In the past, boating was considered a “rich man’s sport” reserved for the highly affluent. To go boating, you either had to own a boat yourself, or have friends with boats.
The boating industry has worked diligently to overcome this stigma and has, in fact, focused on developing and offering more affordable boats in virtually every product category.
If owning a boat is your dream, visit your local retailer, or check out the www.DiscoverBoating.com website to learn about available options.
However, if you’d like to go boating but aren’t quite ready today for the plunge into boat ownership, we’re pleased to provide an overview of today’s hottest trends in the boat sharing space.
With the advent of the “Sharing Economy,” boating is more accessible than ever!
First, an overview of the “Sharing Economy” which refers to a new system where assets are shared by individuals, often for a fee.
It works like this.
An individual owns something of value that is desirable to others who would like to access it without having to purchase it or pay for required service and maintenance. The owner’s goal is to reduce the cost associated with owning or operating his asset. The owner, and those with interest in access, work together in a sharing model, delivering a win-win for all involved.
Some well known companies involved in the Sharing Economy include UBER and Lyft, Air Bnb, VRBO (vacation rental by owner) and many others.
According to a TIME Magazine 2017 poll, 44% of US adults have participated in shared economy transactions … which equates to more than 90 million people! In this scenario, 22% are the owners of goods or services, while 42% are users. And the best news from this study is that those participating in the Sharing Economy are generally “positive” about their experiences.
Savvy boaters have taken notice and tapped into this smart new sharing mindset. While traditional boat ownership remains a viable option and continues to attract those with the desire to own, operate and maintain their own boat, there has been a notable growth in other areas including charters, traditional and peer-to-peer rentals, fractional ownership and boat clubs. Thanks to the Sharing Economy, there are now more ways than ever to enjoy boating!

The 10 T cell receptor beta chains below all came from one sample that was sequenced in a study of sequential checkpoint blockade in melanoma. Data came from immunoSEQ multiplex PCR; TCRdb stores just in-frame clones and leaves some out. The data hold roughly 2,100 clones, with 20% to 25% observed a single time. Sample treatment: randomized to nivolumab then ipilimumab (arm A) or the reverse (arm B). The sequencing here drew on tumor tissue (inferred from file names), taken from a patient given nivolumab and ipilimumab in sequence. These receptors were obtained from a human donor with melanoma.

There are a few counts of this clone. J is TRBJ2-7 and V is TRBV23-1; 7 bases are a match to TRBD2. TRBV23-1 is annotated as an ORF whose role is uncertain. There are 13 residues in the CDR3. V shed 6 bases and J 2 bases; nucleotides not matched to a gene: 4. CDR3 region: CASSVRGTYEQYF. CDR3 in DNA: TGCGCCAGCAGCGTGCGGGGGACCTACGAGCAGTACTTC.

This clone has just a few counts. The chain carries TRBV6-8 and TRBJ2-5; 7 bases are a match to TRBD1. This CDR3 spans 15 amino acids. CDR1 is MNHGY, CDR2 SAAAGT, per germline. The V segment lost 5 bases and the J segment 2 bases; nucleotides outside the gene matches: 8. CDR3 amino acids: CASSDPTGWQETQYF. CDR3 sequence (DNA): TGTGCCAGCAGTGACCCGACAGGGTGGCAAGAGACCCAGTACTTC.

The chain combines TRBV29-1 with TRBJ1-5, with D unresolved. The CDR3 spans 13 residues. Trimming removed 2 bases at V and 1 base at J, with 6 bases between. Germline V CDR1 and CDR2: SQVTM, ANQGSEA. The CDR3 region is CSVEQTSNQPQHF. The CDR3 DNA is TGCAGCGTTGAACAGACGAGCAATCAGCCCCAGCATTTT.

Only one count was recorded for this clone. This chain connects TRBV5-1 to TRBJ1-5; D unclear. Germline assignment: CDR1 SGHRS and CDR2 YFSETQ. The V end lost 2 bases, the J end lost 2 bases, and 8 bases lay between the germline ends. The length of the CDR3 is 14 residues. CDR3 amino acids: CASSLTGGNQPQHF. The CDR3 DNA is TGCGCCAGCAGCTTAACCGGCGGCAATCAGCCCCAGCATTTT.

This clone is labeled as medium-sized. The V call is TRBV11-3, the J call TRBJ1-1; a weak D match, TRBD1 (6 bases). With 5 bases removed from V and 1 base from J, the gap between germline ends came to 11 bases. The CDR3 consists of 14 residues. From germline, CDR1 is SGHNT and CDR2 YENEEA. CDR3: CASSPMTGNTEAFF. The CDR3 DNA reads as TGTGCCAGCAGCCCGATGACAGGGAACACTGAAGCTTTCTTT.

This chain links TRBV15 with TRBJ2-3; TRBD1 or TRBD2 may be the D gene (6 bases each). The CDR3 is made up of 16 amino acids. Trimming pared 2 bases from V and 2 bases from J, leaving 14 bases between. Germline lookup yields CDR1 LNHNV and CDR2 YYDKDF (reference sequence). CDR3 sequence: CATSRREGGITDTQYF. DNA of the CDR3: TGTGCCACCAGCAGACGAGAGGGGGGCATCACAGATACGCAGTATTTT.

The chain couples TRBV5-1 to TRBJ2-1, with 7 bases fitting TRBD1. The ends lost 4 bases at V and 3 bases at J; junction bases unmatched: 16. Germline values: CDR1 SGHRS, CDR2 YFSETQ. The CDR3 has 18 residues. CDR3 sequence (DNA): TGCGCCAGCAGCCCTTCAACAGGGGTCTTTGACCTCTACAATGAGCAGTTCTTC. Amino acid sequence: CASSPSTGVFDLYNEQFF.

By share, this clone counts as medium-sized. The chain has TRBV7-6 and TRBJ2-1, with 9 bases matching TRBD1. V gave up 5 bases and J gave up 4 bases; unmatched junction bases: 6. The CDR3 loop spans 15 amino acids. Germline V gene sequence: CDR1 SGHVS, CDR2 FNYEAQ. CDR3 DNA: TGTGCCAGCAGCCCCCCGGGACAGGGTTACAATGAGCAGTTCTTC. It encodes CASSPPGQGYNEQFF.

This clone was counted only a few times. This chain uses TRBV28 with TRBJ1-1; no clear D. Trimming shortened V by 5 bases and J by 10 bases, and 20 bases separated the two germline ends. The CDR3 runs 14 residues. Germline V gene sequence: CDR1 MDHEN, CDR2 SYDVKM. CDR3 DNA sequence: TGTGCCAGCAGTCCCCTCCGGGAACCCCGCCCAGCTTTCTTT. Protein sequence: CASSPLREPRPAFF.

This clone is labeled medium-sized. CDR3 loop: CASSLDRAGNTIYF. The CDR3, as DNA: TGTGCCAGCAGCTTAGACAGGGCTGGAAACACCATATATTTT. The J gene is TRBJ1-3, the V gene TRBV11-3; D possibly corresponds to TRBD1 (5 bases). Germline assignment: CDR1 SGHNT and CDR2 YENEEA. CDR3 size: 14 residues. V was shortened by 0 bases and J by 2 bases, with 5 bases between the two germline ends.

Let’s review several of the more popular boat sharing models.
While the Sharing Economy may be a new concept, perhaps the earliest pioneer in this space was Freedom Boat Club who launched the boat club concept in 1989, in Sarasota, FL. This concept has proven highly successful, as today there are more than 15,000 Freedom Boat Club members enjoying boating in 22 states and Canada, with more than 125 club owners/operators.
While Freedom Boat Club is the goliath in this space, there are small mom and pop clubs scattered throughout the country, some regional operations as well as a licensed brand model.
Boat clubs differ from other Shared Economy boating models in that boat club owners purchase, maintain and insure multiple boats in a fleet, providing a wide variety of brands and types for members to use and enjoy. Members generally pay a 1x entry fee to join and then choose from several affordable membership plans to meet their lifestyle and budget. Their only additional cost is for fuel and their own provisions. Reputable clubs offer a reservation system and work from a proven member to boat ratio, to ensure ready access to the fleet.
As an example, Freedom Boat Club provides free, unlimited training for all members, taught by licensed Coast Guard captains. In their model, new member training is mandatory, including a mix of classroom and on-water instruction to ensure members are safe and confident on the water.
One of the major benefits to members is that boat clubs handle the ongoing service of boats in their fleet, delivering a truly maintenance-free boating lifestyle.
And, one of the unique distinctions of a boat club is that many are social clubs that host regular special events and activities for their members, providing plenty of opportunity to mix and mingle with others who share the boating DNA.
Some boat clubs only provide access to the boats in their fleet, while others may offer reciprocal access to a regional or national fleet. Check with your local club for details.
Interestingly, there is a proven link from boat club membership to boat ownership. While a large majority of club members are former boat owners who have opted for this popular maintenance-free alternative, Freedom Boat Club also attracts newcomers to boating. Their internal statistics indicate that 20 percent of their members eventually purchase a boat. The company is developing synergistic manufacturer and retail relationships to benefit its members, offering special incentives and purchasing programs for key brands within its fleet.